And the placement of the cloud is fantastic. Not only does it counter the title block compositionally, but it also gives the two men a sort of foreboding sense of bad luck like in a cartoon when a storm follows one character to infer upon his/her emotional state.

The firm’s graphic entry of a racket as line drawing works too, but it’s possibly too sparse to really make an impact. As for cold open‘s attempt—let’s try and forget it exists. Not only is it forgettable with its Photoshopped family and large, perfect sans serif letters, it’s also frightening. The faces don’t belong on their necks, Jeremy Sisto looks like Mark Pellegrino, and Amy Smart looks like the work of a middle schooler who hasn’t mastered mouths or drawing in general.

Mélanie Laurent‘s Breathe (limited September 11) earns a rather attractive bit of portraiture in comparison. Carefully cropped to be both interesting and content-driven, the frame houses its actresses in a display of natural symmetry. The washed out light at top gives it realism studio photography never could and the orange tint a fiery base shining through to the surface. Make the playful title font rougher and more distressed (like its French-language counterpart) to match the aesthetic and this becomes a pristine piece.

The French one is beautiful in its own right with the darkening sky of white space and the kinetic action of the two women frozen in time, but it doesn’t quite have the staying power as the domestic. I’ll take the latter’s emotional connection above the former’s promise of adventure any day.

With The Black Panthers: Vanguard of the Revolution (limited September 2), there’s a lot to like. The illustration style’s geometry, textured colors, fading clarity, animated title—it all adds up to something unlike anything the rest the month delivers. You could say that it gives a serious subject the wrong tone, but I’m okay with softening severity to make something more palatable to the audience while not failing the underlying message.

This toes that line with ease, turning truth into propaganda painted in an era-specific aesthetic. Whereas the 60s and 70s needed to show real people with real guns to drive home their party’s goals, getting people to buy tickets asks for a bit more approachability. The graphic illustration also carries with it a sense of austerity and honor rather than journalistic exposé meant to frighten and exploit.

The “B” I find to be the best, though, is HANDVERK‘s Blind (limited September 4). Its photo of a naked woman from behind is alluring and mysterious; the censoring title in solid block letters simultaneously forcing us to spy on her as they cover her up.

Using the festival laurels as counters of the “B” is less than appealing, but it doesn’t distract too much from the otherwise formal success. Even the eccentricity of the smaller title is pleasing in its ugliness. The kerning is off so that there is more space between each letter as they progress, the “B” has no counters while the “D” does (contradicting the larger example), and the serif is a stark contrast to everything else. But it fits in its off-putting nature.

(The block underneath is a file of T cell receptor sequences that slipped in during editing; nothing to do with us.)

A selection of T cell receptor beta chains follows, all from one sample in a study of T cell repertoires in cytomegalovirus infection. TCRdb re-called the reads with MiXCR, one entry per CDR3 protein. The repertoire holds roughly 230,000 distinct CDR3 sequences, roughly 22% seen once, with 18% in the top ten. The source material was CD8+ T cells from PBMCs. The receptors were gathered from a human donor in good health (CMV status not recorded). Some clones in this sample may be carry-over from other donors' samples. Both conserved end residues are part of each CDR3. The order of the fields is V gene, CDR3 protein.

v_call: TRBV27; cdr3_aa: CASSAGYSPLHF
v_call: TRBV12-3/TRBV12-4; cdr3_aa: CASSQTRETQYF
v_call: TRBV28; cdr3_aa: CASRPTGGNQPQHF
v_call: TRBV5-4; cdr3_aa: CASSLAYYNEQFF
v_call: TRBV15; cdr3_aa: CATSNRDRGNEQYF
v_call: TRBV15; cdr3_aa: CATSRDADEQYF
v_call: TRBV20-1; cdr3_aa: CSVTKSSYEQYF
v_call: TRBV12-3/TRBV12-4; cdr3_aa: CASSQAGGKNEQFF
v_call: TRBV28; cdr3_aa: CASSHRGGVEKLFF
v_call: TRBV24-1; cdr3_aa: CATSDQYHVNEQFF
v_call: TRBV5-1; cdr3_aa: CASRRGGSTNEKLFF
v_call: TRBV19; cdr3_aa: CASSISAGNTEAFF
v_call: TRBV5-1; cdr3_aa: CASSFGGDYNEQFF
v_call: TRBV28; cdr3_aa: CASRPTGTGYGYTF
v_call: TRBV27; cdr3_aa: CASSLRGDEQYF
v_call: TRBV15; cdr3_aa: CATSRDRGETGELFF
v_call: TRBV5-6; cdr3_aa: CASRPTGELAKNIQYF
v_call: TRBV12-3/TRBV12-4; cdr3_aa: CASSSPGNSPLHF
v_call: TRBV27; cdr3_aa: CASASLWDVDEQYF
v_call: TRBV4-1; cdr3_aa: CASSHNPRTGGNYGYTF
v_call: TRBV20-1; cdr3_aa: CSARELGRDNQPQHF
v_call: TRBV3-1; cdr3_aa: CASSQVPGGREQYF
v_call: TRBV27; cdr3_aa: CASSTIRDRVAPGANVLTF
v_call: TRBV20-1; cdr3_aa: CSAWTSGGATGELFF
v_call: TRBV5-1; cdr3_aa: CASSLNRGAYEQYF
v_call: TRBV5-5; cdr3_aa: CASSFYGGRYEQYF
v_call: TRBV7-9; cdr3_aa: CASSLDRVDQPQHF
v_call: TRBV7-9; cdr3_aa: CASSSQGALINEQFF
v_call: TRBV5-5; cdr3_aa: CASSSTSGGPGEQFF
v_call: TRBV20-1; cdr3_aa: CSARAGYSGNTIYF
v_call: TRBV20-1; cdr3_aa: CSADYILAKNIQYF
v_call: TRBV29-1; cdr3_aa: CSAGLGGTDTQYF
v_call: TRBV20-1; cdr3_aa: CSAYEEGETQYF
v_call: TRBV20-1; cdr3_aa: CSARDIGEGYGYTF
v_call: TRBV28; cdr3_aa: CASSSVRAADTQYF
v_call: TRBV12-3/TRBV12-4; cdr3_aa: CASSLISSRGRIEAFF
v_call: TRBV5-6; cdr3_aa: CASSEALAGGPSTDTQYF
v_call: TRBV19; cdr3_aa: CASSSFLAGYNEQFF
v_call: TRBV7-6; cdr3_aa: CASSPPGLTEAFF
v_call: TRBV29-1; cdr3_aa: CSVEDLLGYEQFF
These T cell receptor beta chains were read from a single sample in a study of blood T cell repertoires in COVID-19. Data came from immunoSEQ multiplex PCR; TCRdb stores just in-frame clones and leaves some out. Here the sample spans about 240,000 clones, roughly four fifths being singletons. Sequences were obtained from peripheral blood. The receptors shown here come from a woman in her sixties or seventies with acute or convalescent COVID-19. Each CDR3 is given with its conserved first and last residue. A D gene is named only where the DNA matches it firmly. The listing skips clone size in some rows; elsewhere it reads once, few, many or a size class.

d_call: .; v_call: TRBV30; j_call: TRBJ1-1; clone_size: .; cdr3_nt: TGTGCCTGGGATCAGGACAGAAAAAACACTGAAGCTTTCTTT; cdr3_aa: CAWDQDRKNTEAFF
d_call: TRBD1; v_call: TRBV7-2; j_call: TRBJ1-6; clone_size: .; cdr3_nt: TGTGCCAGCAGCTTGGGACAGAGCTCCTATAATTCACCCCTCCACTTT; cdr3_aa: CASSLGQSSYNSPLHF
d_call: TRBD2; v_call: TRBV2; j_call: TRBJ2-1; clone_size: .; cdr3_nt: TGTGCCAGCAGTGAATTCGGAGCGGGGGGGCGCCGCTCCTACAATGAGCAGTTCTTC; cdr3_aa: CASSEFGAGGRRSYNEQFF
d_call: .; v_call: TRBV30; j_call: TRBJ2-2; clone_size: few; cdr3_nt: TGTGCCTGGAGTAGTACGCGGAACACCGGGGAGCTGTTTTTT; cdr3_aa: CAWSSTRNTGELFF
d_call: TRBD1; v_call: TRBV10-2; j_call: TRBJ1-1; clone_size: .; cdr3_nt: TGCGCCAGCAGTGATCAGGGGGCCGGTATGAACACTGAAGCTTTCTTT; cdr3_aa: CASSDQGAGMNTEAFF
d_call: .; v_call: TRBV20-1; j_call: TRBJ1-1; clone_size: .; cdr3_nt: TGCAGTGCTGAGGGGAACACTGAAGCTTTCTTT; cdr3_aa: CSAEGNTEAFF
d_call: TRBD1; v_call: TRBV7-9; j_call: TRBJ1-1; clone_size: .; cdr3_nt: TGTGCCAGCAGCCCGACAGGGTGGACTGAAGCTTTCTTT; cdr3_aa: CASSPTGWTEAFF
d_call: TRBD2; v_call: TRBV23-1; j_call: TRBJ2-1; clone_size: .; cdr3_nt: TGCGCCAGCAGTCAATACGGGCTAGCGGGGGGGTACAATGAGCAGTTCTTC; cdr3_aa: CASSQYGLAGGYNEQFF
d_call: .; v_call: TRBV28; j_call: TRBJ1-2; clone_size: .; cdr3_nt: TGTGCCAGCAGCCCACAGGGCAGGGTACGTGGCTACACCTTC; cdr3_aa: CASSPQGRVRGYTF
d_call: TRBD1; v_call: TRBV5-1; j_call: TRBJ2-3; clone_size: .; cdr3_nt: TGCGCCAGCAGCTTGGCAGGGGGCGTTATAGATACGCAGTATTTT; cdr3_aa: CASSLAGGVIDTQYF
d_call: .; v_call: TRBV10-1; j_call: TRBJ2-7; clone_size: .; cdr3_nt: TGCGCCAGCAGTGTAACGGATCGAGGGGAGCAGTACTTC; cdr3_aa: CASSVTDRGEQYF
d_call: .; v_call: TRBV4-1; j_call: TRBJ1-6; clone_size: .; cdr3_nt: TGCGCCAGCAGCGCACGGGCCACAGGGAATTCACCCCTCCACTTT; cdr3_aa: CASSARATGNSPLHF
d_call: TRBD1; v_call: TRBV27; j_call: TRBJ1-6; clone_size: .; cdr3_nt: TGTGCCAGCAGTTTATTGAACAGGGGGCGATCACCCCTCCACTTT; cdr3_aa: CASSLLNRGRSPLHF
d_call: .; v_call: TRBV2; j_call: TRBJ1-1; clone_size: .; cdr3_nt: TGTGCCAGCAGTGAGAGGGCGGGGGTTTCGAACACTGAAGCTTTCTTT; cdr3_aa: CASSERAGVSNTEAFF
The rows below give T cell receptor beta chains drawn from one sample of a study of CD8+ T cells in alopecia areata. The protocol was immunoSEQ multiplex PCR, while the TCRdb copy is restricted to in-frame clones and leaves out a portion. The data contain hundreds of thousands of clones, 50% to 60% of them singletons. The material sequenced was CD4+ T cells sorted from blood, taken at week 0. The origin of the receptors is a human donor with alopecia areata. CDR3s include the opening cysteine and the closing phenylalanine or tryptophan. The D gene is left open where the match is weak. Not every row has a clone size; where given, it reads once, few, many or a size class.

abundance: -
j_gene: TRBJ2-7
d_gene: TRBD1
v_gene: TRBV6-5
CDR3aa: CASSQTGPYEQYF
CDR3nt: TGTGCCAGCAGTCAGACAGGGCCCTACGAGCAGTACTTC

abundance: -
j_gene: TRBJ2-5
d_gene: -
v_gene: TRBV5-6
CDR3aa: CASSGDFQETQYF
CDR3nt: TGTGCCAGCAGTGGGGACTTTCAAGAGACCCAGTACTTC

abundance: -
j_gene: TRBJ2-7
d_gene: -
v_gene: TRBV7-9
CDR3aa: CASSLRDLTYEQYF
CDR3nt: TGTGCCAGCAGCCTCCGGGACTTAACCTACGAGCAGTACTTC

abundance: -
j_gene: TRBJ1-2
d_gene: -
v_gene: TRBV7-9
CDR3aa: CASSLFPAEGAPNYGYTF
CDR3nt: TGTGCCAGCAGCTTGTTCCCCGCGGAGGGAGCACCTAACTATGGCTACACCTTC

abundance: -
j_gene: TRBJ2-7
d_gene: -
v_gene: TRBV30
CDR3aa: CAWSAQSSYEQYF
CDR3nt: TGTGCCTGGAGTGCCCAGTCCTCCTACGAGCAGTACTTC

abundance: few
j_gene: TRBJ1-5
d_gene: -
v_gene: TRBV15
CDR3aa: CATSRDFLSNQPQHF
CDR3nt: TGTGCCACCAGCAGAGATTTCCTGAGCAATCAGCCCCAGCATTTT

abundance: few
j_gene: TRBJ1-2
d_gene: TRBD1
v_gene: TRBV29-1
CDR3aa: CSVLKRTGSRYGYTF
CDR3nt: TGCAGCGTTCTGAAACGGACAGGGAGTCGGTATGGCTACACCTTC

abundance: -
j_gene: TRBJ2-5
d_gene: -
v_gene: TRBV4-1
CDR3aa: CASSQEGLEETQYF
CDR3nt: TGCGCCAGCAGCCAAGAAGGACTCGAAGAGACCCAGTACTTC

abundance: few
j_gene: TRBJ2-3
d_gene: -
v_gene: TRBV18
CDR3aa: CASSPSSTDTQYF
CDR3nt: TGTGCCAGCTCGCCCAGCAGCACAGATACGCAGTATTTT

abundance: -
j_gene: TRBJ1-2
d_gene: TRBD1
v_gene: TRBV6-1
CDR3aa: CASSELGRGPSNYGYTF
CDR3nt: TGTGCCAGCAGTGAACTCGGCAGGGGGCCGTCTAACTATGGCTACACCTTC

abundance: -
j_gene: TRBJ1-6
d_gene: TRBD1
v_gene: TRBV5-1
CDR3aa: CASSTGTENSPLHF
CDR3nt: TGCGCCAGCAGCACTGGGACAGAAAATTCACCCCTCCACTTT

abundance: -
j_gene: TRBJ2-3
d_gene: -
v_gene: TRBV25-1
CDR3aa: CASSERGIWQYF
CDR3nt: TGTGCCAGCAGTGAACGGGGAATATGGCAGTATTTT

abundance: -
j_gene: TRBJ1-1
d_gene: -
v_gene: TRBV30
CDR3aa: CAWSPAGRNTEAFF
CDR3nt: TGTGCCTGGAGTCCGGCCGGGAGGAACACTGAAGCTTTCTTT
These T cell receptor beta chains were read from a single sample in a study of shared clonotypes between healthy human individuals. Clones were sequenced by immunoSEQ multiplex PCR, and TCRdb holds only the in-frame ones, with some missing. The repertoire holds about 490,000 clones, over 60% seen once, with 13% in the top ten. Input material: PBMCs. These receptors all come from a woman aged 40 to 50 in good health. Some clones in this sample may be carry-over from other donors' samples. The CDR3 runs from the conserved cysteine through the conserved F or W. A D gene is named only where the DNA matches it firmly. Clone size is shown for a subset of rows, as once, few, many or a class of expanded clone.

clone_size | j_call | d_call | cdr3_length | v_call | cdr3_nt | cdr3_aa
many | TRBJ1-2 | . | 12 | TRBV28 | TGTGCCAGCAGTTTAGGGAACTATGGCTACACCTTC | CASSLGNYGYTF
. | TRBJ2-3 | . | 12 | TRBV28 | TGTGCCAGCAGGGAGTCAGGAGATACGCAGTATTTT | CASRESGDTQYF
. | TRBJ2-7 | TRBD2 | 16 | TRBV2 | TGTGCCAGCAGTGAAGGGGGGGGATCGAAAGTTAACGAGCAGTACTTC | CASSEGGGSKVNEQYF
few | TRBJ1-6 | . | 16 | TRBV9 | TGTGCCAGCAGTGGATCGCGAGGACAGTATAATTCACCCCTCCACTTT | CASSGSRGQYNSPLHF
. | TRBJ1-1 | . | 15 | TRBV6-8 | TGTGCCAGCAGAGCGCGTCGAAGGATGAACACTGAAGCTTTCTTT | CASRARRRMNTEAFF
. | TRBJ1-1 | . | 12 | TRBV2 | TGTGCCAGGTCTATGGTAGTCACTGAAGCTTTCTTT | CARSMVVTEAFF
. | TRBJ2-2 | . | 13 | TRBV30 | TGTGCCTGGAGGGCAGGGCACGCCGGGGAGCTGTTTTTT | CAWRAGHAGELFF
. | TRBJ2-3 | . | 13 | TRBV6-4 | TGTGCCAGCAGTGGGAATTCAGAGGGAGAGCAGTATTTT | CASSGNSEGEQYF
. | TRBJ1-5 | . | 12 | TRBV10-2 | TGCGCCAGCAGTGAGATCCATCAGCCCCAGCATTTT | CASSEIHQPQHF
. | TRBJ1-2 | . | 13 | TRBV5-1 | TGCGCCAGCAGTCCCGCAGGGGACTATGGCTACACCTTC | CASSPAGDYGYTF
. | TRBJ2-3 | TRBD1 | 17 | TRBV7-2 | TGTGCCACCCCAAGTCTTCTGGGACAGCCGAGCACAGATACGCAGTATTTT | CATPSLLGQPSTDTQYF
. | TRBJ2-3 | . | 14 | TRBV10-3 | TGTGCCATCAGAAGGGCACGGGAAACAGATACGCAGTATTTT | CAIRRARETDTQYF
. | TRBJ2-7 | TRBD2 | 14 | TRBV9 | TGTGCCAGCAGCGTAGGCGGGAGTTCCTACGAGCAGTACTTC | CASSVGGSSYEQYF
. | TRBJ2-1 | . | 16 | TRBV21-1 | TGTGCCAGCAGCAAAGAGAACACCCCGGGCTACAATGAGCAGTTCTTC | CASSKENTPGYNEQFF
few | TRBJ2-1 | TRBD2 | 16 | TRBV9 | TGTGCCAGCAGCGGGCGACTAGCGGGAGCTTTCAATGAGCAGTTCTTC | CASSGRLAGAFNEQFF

Props to props

Props are sometimes gimmicks. Gimmicks sometimes work. I’m not sure this is true with each one of the next four posters, but they are intriguingly captivating regardless of that success.

Take Gravillis Inc.’s Time Out of Mind (limited September 11) for example. The design hinges on the idea that a piece of glass is separating us from the scene of Richard Gere on the street. This glass is fogged and wet with condensation, dripping clear and wiped away to better see him behind it.

The image is unique as a result, if not completely arbitrary in a way. I see the concept of the unknown, complemented by Gere’s face of perplexed thought. Is that enough for it to be relevant as more than a pretty poster, though? Maybe. Does it matter? Not really. Sometimes attractiveness is enough to remember a film’s name and keep it in the back of your mind for when it releases.

Other films sell themselves simply by their WTF casting like Dragon Blade (limited September 4) and its samurai epic starring Jackie Chan, John Cusack, and Adrien Brody.

The character sheets are beautiful in their chiaroscuro shading and highlights juxtaposed against the physical embodiment of the movie’s title in its native language’s calligraphy. I’m not sure if this style could have followed through to its main sheet without finding clutter in the need for multiple actors, but I’d like to see what the firm tried. Anything would be better than the unrealistic melding of four actors with varying expressions of constipation.

I think the tease comes close to finding the marriage of visual beauty and content by giving us Chan and the decorative title in a brooding scene of extreme lights and darks. The sense of scale is breathtaking with the titular blade in hand being our central focus, huge and in the foreground, despite the Chinese legend being the clear face our eyes are drawn towards. This thing is firing on all cylinders.

The same can be said for Vox and AssociatesThe Walk (September 30). How can you not be mesmerized by its vertigo-inducing vantage point putting us into the moment as Philippe Petit journeys between the World Trade Center towers on a wire? The cable cutting straight across the page is just different enough from the not quite parallel building facades creating a hitch that helps us fall through the sky and down to the city streets. It’s invigorating.